An Iconic Image of Tommy Atkins

 

An Iconic Image of Tommy Atkins

 

If only you could have read the thoughts’ of Private 1416 Caleb Wood, B company 2nd battalion 24th Regiment of foot as he peered into the murky grey dawn of Zululand, the early ground mist hung above the ground, his nostils burning with the nauseating sulphorous stench of black powder, heavy wood smoke and the sickly smell of burned flesh and chemicals from the smouldering hospital which had burned heavily all night, It was Thursday 23rd January 1879.

 

 



To Wood, the pain of his burned fingers and aching shoulder was proof indeed that he was still alive. Looking around at the faces of his comrades, many blackened and blood covered, he instinctively dropped the lever under the breech of his rifle, cursing the boiling oil that was seeping from the super heated walnut. He no doubt slid another heavy boxer round into the chamber as he had done 200 times in the last ten hours, and steeled himself for the final, inevitable, last few minutes of his life. But the Zulu’s host who had attacked again and again were to come no more, in the distance a slow trickle had became a flood, as over 3500 warriors made their way back home, heads bowed in defeat and exhasution, they were leaving the hundreds of the kinsmen dead, piled high against a flimsy barricade of biscuit boxes and maize meal bags, shattered by the heavy .45 calibre slugs and dreadful bayonet thrusts ,Wood and his 103 comrades had dealt out all night against impossible odds.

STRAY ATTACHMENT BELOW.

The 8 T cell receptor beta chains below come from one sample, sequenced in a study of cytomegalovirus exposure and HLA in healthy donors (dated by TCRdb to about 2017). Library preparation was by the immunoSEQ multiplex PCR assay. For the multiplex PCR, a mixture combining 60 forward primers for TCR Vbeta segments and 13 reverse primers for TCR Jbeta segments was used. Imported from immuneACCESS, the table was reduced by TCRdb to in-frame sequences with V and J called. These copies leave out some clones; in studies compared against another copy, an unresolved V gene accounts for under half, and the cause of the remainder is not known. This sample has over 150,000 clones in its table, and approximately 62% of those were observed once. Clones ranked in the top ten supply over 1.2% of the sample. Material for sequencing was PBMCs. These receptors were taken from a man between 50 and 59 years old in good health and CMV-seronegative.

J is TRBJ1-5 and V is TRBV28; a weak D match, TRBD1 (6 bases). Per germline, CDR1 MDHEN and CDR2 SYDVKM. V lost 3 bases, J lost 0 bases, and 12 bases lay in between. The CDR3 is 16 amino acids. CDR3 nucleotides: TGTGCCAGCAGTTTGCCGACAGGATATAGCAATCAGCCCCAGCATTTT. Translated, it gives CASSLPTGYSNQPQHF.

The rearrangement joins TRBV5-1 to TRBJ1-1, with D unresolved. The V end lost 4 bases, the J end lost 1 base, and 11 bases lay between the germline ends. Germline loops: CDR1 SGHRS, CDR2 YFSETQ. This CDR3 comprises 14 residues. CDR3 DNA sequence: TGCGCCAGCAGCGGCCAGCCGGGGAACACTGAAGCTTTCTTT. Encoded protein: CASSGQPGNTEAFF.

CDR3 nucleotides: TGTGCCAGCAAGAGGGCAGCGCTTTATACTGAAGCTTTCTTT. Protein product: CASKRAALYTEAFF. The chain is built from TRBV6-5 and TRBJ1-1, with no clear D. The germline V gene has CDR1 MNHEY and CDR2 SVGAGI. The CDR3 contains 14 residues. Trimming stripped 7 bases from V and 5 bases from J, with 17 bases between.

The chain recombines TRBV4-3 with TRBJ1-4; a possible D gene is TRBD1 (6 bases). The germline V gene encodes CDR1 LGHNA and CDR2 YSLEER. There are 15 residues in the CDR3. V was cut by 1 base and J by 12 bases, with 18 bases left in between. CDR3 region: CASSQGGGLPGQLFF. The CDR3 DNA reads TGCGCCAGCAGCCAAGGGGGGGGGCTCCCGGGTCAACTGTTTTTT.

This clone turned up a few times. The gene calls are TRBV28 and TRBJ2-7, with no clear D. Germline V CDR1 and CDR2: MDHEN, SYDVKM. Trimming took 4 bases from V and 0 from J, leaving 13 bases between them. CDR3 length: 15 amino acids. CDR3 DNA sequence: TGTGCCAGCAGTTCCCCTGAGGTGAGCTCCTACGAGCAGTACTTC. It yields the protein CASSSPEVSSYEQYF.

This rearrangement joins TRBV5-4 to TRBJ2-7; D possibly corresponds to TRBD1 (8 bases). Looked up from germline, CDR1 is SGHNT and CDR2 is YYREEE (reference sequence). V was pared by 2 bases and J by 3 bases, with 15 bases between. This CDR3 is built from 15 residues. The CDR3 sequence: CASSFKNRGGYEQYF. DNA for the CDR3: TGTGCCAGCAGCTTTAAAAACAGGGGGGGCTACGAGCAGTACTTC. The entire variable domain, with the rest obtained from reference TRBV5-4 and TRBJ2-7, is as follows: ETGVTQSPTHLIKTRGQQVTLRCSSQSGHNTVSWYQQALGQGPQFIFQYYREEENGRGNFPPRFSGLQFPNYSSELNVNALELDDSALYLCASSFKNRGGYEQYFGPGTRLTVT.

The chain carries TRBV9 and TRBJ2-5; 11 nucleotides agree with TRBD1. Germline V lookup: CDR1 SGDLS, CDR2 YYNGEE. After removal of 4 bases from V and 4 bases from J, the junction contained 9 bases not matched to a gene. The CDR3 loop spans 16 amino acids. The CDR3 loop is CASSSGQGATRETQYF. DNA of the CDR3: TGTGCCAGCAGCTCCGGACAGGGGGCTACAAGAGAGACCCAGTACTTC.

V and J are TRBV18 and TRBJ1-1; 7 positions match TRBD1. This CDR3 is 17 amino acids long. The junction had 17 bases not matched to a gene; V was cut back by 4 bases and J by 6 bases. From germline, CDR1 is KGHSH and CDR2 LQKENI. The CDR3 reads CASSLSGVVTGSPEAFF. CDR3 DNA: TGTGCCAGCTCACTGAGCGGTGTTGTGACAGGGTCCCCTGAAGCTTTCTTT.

Caleb Wood died in Ruddington Nottinghamshire in 1927, as a private soldier and defender of the Mission station at Rorkes Drift he would no doubt have poured scorn on the 1964 film Zulu, but in the 50 years since the film was made a new upsurge of interest has grown, not only in Great Britain, but worldwide into the “small wars” of the late 19th Century, and, inevitably into the weapons and tactics of a long forgotten age. In particular the rifle that was to play a major part in the British campaigns of the 1870’s and 80’s, The .450/.577” Martini Henry.

 

To know the life of Tommy Atkins, the "soldier of the Queen" that stood behind the biscuit boxes at Rorkes’ Drift, who stood shoulder to shoulder in desperate last stands at Isandlwana, Miawand and in the shimmering desert heat at Abu Klea; is to understand his Martini Henry rifle, with his ammuniton. Only then can you empathise with the man of his time, who, for a shilling a day fought out the aggressive foreign policy of his government.